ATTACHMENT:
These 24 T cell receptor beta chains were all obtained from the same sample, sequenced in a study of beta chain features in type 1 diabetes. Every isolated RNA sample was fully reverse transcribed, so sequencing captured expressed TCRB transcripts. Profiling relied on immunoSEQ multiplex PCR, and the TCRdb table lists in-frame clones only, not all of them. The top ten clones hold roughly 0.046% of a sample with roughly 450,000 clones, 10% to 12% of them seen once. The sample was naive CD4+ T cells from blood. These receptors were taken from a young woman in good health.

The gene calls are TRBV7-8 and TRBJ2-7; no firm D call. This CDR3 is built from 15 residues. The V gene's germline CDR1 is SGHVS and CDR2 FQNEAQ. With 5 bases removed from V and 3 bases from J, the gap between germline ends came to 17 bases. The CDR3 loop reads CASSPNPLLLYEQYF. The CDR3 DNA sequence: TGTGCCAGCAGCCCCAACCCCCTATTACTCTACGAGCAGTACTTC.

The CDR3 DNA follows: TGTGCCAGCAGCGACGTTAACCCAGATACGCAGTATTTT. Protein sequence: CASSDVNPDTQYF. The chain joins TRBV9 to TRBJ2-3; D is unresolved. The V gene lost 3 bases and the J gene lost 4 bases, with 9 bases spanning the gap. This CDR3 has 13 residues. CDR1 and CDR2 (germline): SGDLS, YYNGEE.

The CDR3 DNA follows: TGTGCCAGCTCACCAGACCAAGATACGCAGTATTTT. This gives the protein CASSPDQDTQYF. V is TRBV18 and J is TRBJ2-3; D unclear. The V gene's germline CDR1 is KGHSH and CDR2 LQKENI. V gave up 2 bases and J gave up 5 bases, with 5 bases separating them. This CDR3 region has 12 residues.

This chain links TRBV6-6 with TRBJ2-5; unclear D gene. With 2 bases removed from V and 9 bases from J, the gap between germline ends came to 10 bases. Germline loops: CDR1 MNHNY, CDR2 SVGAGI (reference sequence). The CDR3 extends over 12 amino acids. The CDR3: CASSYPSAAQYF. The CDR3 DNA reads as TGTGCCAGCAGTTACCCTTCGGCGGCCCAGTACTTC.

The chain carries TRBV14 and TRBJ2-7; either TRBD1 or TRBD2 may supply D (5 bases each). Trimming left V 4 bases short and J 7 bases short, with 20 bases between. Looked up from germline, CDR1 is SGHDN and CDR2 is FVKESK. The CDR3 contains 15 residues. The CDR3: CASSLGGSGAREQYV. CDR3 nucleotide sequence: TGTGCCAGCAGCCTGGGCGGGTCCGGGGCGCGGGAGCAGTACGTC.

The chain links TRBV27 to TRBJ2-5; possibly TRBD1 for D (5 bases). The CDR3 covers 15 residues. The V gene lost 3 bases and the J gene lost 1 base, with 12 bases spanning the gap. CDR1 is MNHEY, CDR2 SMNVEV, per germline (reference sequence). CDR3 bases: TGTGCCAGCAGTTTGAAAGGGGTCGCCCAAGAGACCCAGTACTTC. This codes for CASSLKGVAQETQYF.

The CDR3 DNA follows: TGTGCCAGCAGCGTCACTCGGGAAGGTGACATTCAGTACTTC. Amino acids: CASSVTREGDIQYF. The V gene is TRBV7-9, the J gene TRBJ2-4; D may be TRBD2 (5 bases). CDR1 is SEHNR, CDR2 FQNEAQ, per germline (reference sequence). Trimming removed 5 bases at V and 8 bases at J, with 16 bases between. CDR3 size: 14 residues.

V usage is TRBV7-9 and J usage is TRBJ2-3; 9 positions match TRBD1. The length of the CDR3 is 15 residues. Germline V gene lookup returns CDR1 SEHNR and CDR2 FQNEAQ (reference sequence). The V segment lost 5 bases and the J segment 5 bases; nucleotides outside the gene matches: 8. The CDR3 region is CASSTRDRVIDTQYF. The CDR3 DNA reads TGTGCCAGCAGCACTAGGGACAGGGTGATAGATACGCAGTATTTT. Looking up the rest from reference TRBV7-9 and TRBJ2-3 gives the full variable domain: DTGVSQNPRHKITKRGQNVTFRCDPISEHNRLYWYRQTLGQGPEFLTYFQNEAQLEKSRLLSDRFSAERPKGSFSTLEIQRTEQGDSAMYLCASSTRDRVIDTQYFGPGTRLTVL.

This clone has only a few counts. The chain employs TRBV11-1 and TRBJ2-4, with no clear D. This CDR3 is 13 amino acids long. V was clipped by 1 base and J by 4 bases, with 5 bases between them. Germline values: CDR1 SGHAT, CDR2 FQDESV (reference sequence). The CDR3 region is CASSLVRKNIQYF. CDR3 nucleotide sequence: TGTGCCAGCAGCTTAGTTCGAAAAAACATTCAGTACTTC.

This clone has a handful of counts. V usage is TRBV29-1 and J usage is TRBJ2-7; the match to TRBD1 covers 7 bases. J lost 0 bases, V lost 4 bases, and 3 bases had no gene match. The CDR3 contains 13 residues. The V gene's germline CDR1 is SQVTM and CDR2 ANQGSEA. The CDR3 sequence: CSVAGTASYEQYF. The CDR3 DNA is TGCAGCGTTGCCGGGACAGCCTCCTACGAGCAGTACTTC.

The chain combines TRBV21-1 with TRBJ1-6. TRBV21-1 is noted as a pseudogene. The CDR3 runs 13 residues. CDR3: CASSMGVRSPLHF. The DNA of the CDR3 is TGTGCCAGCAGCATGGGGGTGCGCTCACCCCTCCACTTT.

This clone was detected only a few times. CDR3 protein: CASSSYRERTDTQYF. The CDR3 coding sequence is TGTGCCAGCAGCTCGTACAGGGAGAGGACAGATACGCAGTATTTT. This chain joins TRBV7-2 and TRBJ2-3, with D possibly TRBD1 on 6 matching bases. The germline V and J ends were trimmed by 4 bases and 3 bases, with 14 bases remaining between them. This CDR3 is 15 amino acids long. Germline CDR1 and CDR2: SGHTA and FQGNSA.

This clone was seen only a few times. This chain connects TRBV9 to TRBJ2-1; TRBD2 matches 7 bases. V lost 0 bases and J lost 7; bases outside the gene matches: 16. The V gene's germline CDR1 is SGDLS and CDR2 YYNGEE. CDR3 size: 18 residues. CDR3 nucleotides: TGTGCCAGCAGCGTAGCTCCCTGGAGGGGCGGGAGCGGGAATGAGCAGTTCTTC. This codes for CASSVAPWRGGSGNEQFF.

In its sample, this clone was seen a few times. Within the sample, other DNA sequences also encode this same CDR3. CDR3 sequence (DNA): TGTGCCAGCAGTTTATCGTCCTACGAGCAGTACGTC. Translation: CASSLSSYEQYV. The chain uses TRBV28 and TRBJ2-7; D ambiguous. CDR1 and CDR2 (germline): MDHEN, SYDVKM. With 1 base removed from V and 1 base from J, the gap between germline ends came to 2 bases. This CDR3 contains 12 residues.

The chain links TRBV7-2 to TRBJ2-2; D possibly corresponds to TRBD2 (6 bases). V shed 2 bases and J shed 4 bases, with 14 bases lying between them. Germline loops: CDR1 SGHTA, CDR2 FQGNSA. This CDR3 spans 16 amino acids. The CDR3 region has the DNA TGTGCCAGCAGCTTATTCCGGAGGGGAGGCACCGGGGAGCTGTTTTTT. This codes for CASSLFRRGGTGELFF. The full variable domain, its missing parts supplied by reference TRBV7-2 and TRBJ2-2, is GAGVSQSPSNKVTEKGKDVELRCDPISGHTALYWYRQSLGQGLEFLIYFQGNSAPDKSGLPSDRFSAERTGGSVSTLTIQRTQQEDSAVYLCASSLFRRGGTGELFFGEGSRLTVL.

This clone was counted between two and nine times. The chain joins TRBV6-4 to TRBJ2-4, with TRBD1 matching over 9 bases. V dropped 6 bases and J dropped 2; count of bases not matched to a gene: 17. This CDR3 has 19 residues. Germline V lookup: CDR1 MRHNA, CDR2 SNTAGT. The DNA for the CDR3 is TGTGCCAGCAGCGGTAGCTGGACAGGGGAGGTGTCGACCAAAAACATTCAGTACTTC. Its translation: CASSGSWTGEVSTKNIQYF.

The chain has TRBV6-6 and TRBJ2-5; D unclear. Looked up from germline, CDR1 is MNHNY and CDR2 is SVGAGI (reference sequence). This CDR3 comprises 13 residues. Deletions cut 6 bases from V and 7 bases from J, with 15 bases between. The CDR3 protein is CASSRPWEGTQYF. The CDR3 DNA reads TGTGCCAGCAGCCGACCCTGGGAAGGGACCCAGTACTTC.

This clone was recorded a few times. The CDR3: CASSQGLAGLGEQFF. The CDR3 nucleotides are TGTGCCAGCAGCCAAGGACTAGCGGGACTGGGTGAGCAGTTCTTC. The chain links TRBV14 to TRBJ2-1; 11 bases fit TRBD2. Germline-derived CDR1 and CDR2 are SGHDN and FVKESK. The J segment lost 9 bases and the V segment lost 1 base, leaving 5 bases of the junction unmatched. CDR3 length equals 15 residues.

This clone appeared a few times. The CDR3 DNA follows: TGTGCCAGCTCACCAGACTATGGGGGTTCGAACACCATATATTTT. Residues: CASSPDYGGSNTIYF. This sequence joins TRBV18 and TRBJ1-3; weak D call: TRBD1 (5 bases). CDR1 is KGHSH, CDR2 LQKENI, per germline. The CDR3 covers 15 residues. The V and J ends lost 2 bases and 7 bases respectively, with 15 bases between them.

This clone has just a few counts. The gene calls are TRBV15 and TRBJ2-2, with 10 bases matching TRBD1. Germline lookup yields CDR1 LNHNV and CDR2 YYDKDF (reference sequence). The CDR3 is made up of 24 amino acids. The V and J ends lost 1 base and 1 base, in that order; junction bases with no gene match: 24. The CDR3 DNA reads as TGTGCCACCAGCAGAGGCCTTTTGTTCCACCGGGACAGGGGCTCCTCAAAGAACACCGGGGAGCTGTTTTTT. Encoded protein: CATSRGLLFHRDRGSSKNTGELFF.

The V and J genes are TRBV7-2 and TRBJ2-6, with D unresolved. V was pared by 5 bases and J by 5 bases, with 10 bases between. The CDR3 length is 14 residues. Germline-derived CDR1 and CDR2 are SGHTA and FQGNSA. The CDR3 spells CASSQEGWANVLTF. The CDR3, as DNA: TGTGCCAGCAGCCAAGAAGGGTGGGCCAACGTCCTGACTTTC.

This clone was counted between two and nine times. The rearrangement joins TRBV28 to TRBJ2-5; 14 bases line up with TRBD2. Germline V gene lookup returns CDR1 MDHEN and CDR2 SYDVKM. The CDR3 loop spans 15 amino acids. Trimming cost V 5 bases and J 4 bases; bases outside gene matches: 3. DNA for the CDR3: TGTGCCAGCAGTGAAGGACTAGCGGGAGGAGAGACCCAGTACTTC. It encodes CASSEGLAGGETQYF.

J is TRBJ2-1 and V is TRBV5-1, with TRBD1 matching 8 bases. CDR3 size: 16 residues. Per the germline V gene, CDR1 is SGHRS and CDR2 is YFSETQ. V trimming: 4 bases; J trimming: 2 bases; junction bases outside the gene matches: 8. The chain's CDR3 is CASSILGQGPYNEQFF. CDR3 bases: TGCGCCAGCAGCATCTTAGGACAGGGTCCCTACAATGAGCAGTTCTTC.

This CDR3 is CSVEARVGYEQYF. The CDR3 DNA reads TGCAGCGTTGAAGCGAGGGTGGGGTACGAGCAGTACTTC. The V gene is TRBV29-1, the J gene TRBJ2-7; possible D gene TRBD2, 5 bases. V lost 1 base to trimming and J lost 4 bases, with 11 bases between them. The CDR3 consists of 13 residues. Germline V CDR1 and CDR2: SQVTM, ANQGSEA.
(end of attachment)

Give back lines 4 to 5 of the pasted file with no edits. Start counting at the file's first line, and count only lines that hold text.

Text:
The CDR3 DNA follows: TGTGCCAGCTCACCAGACCAAGATACGCAGTATTTT. This gives the protein CASSPDQDTQYF. V is TRBV18 and J is TRBJ2-3; D unclear. The V gene's germline CDR1 is KGHSH and CDR2 LQKENI. V gave up 2 bases and J gave up 5 bases, with 5 bases separating them. This CDR3 region has 12 residues.

This chain links TRBV6-6 with TRBJ2-5; unclear D gene. With 2 bases removed from V and 9 bases from J, the gap between germline ends came to 10 bases. Germline loops: CDR1 MNHNY, CDR2 SVGAGI (reference sequence). The CDR3 extends over 12 amino acids. The CDR3: CASSYPSAAQYF. The CDR3 DNA reads as TGTGCCAGCAGTTACCCTTCGGCGGCCCAGTACTTC.